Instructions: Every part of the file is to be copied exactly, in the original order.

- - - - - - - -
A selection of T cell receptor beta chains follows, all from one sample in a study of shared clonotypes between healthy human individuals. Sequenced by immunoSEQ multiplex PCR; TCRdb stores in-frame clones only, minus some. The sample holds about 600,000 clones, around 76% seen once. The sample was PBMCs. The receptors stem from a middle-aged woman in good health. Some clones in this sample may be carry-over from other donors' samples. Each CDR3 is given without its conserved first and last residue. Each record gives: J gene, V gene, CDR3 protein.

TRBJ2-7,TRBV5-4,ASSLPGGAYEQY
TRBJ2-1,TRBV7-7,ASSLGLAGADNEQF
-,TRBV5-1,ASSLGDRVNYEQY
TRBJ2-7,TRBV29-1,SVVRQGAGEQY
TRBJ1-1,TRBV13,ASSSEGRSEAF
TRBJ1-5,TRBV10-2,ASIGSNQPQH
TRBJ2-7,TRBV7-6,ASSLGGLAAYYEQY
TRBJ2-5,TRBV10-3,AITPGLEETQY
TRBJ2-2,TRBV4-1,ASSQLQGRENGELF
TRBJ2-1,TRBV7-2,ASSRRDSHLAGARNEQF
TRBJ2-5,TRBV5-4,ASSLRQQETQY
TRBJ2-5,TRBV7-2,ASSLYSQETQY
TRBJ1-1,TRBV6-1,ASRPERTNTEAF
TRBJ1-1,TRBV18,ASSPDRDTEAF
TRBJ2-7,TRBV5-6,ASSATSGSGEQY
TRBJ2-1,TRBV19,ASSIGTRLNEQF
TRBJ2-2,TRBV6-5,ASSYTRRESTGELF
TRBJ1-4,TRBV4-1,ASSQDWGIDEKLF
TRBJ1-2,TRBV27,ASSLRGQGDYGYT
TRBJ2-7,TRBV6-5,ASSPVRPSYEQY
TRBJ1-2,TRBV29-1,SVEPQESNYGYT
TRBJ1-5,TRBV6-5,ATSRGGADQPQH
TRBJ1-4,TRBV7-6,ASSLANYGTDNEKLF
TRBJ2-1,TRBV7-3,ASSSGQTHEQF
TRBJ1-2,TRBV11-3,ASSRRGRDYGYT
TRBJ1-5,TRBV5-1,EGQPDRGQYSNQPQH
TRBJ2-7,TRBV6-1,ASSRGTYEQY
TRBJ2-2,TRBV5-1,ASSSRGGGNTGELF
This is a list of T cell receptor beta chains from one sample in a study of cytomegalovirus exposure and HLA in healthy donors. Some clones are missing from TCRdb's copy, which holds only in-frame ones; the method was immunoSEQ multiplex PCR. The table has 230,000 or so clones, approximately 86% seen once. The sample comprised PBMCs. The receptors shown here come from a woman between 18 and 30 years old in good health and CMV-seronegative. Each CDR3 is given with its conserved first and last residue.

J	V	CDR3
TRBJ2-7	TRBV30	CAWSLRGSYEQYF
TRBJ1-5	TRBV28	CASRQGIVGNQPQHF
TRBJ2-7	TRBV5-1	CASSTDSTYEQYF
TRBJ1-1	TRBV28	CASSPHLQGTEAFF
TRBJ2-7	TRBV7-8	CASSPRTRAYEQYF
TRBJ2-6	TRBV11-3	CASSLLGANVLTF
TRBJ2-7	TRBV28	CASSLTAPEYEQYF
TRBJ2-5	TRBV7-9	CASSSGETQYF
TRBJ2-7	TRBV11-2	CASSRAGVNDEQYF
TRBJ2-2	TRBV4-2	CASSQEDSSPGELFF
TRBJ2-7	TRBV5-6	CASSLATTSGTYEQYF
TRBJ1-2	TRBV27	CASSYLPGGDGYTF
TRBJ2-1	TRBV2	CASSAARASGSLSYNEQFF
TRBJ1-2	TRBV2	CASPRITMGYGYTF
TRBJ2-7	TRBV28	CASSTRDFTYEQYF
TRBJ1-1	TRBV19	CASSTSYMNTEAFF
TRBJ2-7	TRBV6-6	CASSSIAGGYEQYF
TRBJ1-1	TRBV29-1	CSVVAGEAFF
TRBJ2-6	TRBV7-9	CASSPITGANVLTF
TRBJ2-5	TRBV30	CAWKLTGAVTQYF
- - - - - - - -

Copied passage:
A selection of T cell receptor beta chains follows, all from one sample in a study of shared clonotypes between healthy human individuals. Sequenced by immunoSEQ multiplex PCR; TCRdb stores in-frame clones only, minus some. The sample holds about 600,000 clones, around 76% seen once. The sample was PBMCs. The receptors stem from a middle-aged woman in good health. Some clones in this sample may be carry-over from other donors' samples. Each CDR3 is given without its conserved first and last residue. Each record gives: J gene, V gene, CDR3 protein.

TRBJ2-7,TRBV5-4,ASSLPGGAYEQY
TRBJ2-1,TRBV7-7,ASSLGLAGADNEQF
-,TRBV5-1,ASSLGDRVNYEQY
TRBJ2-7,TRBV29-1,SVVRQGAGEQY
TRBJ1-1,TRBV13,ASSSEGRSEAF
TRBJ1-5,TRBV10-2,ASIGSNQPQH
TRBJ2-7,TRBV7-6,ASSLGGLAAYYEQY
TRBJ2-5,TRBV10-3,AITPGLEETQY
TRBJ2-2,TRBV4-1,ASSQLQGRENGELF
TRBJ2-1,TRBV7-2,ASSRRDSHLAGARNEQF
TRBJ2-5,TRBV5-4,ASSLRQQETQY
TRBJ2-5,TRBV7-2,ASSLYSQETQY
TRBJ1-1,TRBV6-1,ASRPERTNTEAF
TRBJ1-1,TRBV18,ASSPDRDTEAF
TRBJ2-7,TRBV5-6,ASSATSGSGEQY
TRBJ2-1,TRBV19,ASSIGTRLNEQF
TRBJ2-2,TRBV6-5,ASSYTRRESTGELF
TRBJ1-4,TRBV4-1,ASSQDWGIDEKLF
TRBJ1-2,TRBV27,ASSLRGQGDYGYT
TRBJ2-7,TRBV6-5,ASSPVRPSYEQY
TRBJ1-2,TRBV29-1,SVEPQESNYGYT
TRBJ1-5,TRBV6-5,ATSRGGADQPQH
TRBJ1-4,TRBV7-6,ASSLANYGTDNEKLF
TRBJ2-1,TRBV7-3,ASSSGQTHEQF
TRBJ1-2,TRBV11-3,ASSRRGRDYGYT
TRBJ1-5,TRBV5-1,EGQPDRGQYSNQPQH
TRBJ2-7,TRBV6-1,ASSRGTYEQY
TRBJ2-2,TRBV5-1,ASSSRGGGNTGELF
This is a list of T cell receptor beta chains from one sample in a study of cytomegalovirus exposure and HLA in healthy donors. Some clones are missing from TCRdb's copy, which holds only in-frame ones; the method was immunoSEQ multiplex PCR. The table has 230,000 or so clones, approximately 86% seen once. The sample comprised PBMCs. The receptors shown here come from a woman between 18 and 30 years old in good health and CMV-seronegative. Each CDR3 is given with its conserved first and last residue.

J	V	CDR3
TRBJ2-7	TRBV30	CAWSLRGSYEQYF
TRBJ1-5	TRBV28	CASRQGIVGNQPQHF
TRBJ2-7	TRBV5-1	CASSTDSTYEQYF
TRBJ1-1	TRBV28	CASSPHLQGTEAFF
TRBJ2-7	TRBV7-8	CASSPRTRAYEQYF
TRBJ2-6	TRBV11-3	CASSLLGANVLTF
TRBJ2-7	TRBV28	CASSLTAPEYEQYF
TRBJ2-5	TRBV7-9	CASSSGETQYF
TRBJ2-7	TRBV11-2	CASSRAGVNDEQYF
TRBJ2-2	TRBV4-2	CASSQEDSSPGELFF
TRBJ2-7	TRBV5-6	CASSLATTSGTYEQYF
TRBJ1-2	TRBV27	CASSYLPGGDGYTF
TRBJ2-1	TRBV2	CASSAARASGSLSYNEQFF
TRBJ1-2	TRBV2	CASPRITMGYGYTF
TRBJ2-7	TRBV28	CASSTRDFTYEQYF
TRBJ1-1	TRBV19	CASSTSYMNTEAFF
TRBJ2-7	TRBV6-6	CASSSIAGGYEQYF
TRBJ1-1	TRBV29-1	CSVVAGEAFF
TRBJ2-6	TRBV7-9	CASSPITGANVLTF
TRBJ2-5	TRBV30	CAWKLTGAVTQYF